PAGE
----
Things are not going well in Buffalo right now - so what else is new, eh? But the situation that has developed around left winger Jeff Skinner is getting to be untenable and with coach Ralph Krueger scratching a healthy Skinner for multiple games in a row and relegating him to the taxi squad, the bad vibes are getting very noisy.
The fact Skinner has struggled to produce lately is not news. After an awesome 2018-19 debut season with the Sabres that saw the erstwhile Carolina Hurricanes sniper notch 40 goals and 63 points in Buffalo, Skinner has put up just 23 points in the 73 games since. He has no goals this season.
As we all know, Skinner signed a mammoth deal with the Sabres after his 40-goal campaign, a contract that pays him $9 million a year until the summer of 2027. Even for a successful player, that would be a hard contract to move and obviously Skinner's trade value couldn't be any lower right now (plus he has a no-move clause).
So what do you do if you're the Sabres? Right now, there's really only one path: you play him more.
When Skinner was racking up the goals in Buffalo, he was doing so on the wing of franchise center Jack Eichel and talented winger Sam Reinhart - the two best offensive players on the roster. Of course, that was also back when Phil Housley was still the coach in Buffalo - not Krueger.
Since Krueger took over in 2019-20, Skinner's most common linemates at 5-on-5 have been Marcus Johansson (now in Minnesota), Conor Sheary (now in Washington), Curtis Lazar and Evan Rodrigues (now in Pittsburgh). This season specifically, Skinner has played mostly with Lazar and Riley Sheahan - he has only been on the ice with Eichel for 31 minutes of 5-on-5 play.
As Lance Lysowski excellently laid out in the Buffalo News today, Krueger seems to have a rigid philosophy when it comes to personnel and that has not been to Skinner's benefit. Lysowski has some great info in his article and I don't want to parrot it, so I'll move on to the crux of the situation in Buffalo right now: Skinner must play and Krueger must bend a little.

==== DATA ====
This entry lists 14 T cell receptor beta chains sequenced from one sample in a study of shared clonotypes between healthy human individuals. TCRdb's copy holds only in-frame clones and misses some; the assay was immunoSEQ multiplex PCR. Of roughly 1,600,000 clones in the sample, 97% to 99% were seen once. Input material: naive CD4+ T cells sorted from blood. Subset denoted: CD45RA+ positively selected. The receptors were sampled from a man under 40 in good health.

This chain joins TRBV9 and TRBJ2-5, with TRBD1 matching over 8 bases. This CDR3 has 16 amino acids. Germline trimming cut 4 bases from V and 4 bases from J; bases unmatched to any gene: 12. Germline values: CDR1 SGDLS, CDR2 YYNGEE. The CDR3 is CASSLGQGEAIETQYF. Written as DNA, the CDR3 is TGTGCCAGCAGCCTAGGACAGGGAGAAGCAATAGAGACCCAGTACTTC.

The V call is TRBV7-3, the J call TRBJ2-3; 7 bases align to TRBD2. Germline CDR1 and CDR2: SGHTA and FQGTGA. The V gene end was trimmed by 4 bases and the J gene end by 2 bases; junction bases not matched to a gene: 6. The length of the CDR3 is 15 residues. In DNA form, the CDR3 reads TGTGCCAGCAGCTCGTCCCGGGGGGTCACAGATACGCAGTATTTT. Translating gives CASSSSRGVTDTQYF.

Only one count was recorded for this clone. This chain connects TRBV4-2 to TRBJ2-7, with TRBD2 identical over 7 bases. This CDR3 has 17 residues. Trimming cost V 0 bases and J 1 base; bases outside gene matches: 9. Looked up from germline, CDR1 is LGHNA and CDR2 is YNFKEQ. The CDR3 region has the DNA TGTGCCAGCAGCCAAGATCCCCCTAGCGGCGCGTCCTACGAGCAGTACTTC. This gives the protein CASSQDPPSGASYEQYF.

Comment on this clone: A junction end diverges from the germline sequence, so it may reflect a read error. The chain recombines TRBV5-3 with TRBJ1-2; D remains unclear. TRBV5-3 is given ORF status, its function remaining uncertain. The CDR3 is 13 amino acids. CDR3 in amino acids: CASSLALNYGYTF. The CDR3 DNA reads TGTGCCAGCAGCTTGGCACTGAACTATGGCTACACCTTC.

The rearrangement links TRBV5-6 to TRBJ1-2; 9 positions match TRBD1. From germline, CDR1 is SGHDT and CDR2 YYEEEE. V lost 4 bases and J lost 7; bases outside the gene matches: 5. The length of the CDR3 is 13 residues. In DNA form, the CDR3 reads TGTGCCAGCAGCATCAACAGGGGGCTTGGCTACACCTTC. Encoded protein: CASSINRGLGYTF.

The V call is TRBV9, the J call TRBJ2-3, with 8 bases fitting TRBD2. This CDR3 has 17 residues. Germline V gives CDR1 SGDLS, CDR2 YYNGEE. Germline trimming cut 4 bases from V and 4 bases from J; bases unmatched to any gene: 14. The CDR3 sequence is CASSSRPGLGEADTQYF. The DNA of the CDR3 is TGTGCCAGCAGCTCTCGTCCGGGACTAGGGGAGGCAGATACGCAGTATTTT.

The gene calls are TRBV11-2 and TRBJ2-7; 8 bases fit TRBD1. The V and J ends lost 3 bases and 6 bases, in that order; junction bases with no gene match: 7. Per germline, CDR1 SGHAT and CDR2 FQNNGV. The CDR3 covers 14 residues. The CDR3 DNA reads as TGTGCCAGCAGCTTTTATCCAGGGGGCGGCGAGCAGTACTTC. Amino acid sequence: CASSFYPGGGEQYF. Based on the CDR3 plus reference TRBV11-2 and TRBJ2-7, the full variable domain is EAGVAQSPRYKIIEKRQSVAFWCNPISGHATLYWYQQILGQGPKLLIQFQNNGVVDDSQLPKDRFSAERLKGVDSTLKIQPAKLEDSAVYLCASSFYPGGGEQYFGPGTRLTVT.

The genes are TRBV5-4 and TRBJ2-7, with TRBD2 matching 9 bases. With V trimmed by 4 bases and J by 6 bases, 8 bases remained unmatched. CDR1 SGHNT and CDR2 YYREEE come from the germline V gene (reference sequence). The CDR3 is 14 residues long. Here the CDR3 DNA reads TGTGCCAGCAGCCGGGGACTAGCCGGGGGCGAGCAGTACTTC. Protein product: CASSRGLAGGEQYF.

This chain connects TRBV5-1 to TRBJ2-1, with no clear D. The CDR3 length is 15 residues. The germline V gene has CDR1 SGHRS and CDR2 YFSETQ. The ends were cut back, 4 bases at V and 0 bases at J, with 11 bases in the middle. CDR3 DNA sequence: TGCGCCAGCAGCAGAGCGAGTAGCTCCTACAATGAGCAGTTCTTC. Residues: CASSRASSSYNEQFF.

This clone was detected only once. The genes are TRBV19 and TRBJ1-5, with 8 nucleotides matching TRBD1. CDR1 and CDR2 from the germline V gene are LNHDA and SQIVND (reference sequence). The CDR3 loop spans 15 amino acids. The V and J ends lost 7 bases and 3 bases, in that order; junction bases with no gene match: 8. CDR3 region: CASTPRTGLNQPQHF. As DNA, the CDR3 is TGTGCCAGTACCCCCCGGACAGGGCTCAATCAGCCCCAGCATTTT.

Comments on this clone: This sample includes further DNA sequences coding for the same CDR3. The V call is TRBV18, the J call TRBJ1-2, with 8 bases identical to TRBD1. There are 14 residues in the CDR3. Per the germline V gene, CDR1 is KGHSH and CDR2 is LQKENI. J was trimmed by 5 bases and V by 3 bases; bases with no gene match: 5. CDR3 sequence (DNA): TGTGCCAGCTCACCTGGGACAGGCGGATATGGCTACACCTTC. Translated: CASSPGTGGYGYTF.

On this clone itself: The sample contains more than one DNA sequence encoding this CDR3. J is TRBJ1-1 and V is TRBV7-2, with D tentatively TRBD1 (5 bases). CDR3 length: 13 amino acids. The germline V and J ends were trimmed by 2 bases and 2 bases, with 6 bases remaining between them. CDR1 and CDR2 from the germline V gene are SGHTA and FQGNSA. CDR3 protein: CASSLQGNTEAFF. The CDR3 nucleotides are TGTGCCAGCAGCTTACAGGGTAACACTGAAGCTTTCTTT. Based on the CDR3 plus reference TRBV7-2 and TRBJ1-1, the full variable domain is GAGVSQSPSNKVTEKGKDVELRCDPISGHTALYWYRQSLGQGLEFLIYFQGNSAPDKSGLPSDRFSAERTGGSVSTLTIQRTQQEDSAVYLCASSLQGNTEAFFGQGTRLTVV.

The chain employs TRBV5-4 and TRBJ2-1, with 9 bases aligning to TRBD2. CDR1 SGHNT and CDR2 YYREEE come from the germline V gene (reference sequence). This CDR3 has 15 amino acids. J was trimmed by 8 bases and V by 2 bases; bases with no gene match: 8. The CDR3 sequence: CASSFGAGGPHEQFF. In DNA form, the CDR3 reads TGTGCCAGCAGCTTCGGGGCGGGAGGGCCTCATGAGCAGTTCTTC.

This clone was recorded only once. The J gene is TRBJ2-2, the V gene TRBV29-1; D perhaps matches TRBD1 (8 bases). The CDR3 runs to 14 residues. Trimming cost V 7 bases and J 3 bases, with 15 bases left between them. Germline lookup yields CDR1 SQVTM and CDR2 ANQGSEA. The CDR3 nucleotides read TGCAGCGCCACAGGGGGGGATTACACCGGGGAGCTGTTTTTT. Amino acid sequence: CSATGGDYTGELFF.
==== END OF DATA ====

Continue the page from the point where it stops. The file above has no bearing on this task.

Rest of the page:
First-year GM Kevyn Adams is in a tricky spot here. He can't trade Skinner right now because he'll get crushed in the deal, forced to accept pennies on the dollar. One pro scout I just spoke to believes Skinner could easily rebound in the right situation - the talent is still there - but Skinner needs to put up some numbers before Adams can go into a trade negotiation with any sort of hand.
As it is, if the Sabres don't see a future for Skinner in town, their only course of action would be to take on a similarly onerous contract and hope the guy they get simply needed a change of scenery as well - but how many players fit that description? Sergei Bobrovsky in Florida, Matt Duchene or Ryan Johansen in Nashville? It would be a gamble, to say the least.
Bringing Skinner back into the fold and putting him in a position to succeed, however, would be the best-case scenario both short-term and long-term. According to The Athletic's Dom Luszczyszyn, the Sabres currently have a four percent chance of making the playoffs in the East Division (so you're saying there's a chance...). So I think it's fair to say that the time for experimentation is now.
Krueger might not like it, but he needs to loosen up his lineup. Buffalo has a bottom-five offense in the NHL and as you may have heard, Skinner isn't the only one suffering through a drought. Eichel himself only has two goals this year, though his 14 points overall ties him for the team lead with Victor Olofsson. Maybe just let Eichel and Skinner run together, consistently, for awhile. What do you have to lose at this point?
You could say "his job," and that would be fair, but the Sabres cannot fire another bench boss already. The franchise hasn't had a coach last more than two seasons since Lindy Ruff's 14-plus years behind the bench ended in 2013 and not coincidentally, he was also the last coach to get Buffalo into the playoffs. As I said before, this is not an enviable situation for Adams the GM to find himself in so early into his tenure.
But that's the reality in Buffalo: give Skinner another chance and hope he plays well enough for either a trade, or simply a turnaround in a Sabres uniform. Because the other pathways right now are really, really dark.